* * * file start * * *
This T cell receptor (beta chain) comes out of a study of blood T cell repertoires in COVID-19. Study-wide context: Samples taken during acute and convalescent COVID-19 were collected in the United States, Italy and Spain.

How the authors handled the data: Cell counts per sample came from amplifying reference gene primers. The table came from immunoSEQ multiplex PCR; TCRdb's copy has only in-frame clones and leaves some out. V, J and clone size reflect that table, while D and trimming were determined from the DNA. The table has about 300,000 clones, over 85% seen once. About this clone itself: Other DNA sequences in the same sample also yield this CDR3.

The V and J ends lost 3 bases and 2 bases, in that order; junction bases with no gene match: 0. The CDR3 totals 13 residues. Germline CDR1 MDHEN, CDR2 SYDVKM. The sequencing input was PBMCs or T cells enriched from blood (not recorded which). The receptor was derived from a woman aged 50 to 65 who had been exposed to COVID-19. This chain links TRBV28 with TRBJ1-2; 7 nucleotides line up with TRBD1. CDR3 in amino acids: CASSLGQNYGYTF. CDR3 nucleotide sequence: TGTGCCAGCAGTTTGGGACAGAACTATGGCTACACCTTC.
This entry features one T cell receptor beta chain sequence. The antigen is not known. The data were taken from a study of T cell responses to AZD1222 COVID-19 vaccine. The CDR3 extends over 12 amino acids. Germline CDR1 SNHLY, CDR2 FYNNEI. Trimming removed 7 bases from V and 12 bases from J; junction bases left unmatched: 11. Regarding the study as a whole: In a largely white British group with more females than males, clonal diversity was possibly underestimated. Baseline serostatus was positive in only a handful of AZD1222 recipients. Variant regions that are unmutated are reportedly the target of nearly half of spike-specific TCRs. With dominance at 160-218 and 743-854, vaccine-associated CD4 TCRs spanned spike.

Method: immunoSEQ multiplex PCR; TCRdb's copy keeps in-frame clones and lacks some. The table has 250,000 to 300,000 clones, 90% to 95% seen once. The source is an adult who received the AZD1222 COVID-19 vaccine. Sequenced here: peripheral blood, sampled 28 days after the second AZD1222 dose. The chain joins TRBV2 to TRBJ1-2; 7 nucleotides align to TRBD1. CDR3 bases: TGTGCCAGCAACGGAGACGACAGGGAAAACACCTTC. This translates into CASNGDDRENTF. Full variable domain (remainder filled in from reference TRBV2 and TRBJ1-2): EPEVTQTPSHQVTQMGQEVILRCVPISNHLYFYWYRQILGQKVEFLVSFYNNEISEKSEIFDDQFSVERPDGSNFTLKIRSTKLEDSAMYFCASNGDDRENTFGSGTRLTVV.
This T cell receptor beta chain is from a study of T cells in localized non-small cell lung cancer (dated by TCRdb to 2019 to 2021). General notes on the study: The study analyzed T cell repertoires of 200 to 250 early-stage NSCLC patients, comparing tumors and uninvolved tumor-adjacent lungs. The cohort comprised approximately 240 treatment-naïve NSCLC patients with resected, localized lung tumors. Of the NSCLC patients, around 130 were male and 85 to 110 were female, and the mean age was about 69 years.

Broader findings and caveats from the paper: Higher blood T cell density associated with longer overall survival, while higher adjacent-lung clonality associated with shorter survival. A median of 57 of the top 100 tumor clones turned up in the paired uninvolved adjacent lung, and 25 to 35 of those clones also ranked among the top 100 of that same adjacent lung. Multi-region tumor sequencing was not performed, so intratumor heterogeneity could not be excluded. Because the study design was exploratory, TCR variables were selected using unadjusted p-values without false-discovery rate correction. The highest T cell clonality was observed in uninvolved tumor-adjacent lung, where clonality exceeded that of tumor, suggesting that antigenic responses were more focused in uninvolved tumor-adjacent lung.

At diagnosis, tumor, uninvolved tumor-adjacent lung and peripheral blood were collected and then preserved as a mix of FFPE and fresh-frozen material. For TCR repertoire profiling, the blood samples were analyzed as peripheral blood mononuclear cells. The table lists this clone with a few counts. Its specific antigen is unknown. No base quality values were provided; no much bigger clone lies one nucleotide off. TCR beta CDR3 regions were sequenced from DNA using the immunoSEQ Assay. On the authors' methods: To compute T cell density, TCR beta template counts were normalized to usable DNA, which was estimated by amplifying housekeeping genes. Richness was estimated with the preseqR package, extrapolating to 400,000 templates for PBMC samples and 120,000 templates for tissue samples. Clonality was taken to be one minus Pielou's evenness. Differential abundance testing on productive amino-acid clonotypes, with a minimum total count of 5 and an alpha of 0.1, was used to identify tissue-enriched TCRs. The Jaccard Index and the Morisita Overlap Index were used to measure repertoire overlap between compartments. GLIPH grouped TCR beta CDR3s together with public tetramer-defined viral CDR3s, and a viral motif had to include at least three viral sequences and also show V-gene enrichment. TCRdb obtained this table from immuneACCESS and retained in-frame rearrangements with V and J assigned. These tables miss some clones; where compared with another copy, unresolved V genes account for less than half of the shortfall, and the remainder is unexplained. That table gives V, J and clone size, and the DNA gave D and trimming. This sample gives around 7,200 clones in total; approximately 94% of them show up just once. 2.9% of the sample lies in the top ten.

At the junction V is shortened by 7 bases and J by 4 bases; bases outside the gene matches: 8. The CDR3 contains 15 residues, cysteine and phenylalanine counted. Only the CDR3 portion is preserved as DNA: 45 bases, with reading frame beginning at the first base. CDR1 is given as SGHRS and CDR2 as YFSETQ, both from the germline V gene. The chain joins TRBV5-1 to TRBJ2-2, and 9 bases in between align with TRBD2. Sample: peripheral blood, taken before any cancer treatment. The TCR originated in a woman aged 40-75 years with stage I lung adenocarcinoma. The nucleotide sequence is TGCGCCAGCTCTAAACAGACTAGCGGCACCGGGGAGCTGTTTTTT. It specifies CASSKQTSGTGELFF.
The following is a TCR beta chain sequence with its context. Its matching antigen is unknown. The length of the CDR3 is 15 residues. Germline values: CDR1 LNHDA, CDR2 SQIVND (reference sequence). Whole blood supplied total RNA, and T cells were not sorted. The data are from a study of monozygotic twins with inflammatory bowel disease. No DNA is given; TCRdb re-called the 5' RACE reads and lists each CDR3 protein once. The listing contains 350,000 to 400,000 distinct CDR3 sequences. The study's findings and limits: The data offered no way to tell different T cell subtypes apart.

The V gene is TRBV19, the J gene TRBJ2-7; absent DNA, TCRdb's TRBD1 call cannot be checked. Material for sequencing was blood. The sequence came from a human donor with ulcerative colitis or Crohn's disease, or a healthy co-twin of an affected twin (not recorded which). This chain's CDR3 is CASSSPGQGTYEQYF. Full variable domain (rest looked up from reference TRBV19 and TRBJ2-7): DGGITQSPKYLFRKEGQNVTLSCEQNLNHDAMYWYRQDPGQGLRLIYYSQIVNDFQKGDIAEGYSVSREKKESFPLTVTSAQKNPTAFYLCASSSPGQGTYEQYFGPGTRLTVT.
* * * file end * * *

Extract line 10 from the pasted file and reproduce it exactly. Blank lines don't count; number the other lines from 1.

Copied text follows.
The following is a TCR beta chain sequence with its context. Its matching antigen is unknown. The length of the CDR3 is 15 residues. Germline values: CDR1 LNHDA, CDR2 SQIVND (reference sequence). Whole blood supplied total RNA, and T cells were not sorted. The data are from a study of monozygotic twins with inflammatory bowel disease. No DNA is given; TCRdb re-called the 5' RACE reads and lists each CDR3 protein once. The listing contains 350,000 to 400,000 distinct CDR3 sequences. The study's findings and limits: The data offered no way to tell different T cell subtypes apart.